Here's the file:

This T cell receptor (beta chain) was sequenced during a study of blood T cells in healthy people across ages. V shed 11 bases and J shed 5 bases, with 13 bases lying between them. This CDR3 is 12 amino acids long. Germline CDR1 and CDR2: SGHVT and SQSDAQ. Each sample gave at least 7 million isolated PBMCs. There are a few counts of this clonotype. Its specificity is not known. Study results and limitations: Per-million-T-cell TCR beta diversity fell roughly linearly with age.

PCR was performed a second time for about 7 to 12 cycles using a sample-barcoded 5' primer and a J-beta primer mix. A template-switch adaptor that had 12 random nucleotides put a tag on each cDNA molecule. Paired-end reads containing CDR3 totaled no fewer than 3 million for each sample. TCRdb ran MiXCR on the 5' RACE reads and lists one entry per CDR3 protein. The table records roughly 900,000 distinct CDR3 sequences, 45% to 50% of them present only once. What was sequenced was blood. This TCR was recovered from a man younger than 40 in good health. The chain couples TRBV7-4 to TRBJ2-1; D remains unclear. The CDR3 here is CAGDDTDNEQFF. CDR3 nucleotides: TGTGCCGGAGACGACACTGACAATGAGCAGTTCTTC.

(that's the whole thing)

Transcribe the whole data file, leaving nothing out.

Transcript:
This T cell receptor (beta chain) was sequenced during a study of blood T cells in healthy people across ages. V shed 11 bases and J shed 5 bases, with 13 bases lying between them. This CDR3 is 12 amino acids long. Germline CDR1 and CDR2: SGHVT and SQSDAQ. Each sample gave at least 7 million isolated PBMCs. There are a few counts of this clonotype. Its specificity is not known. Study results and limitations: Per-million-T-cell TCR beta diversity fell roughly linearly with age.

PCR was performed a second time for about 7 to 12 cycles using a sample-barcoded 5' primer and a J-beta primer mix. A template-switch adaptor that had 12 random nucleotides put a tag on each cDNA molecule. Paired-end reads containing CDR3 totaled no fewer than 3 million for each sample. TCRdb ran MiXCR on the 5' RACE reads and lists one entry per CDR3 protein. The table records roughly 900,000 distinct CDR3 sequences, 45% to 50% of them present only once. What was sequenced was blood. This TCR was recovered from a man younger than 40 in good health. The chain couples TRBV7-4 to TRBJ2-1; D remains unclear. The CDR3 here is CAGDDTDNEQFF. CDR3 nucleotides: TGTGCCGGAGACGACACTGACAATGAGCAGTTCTTC.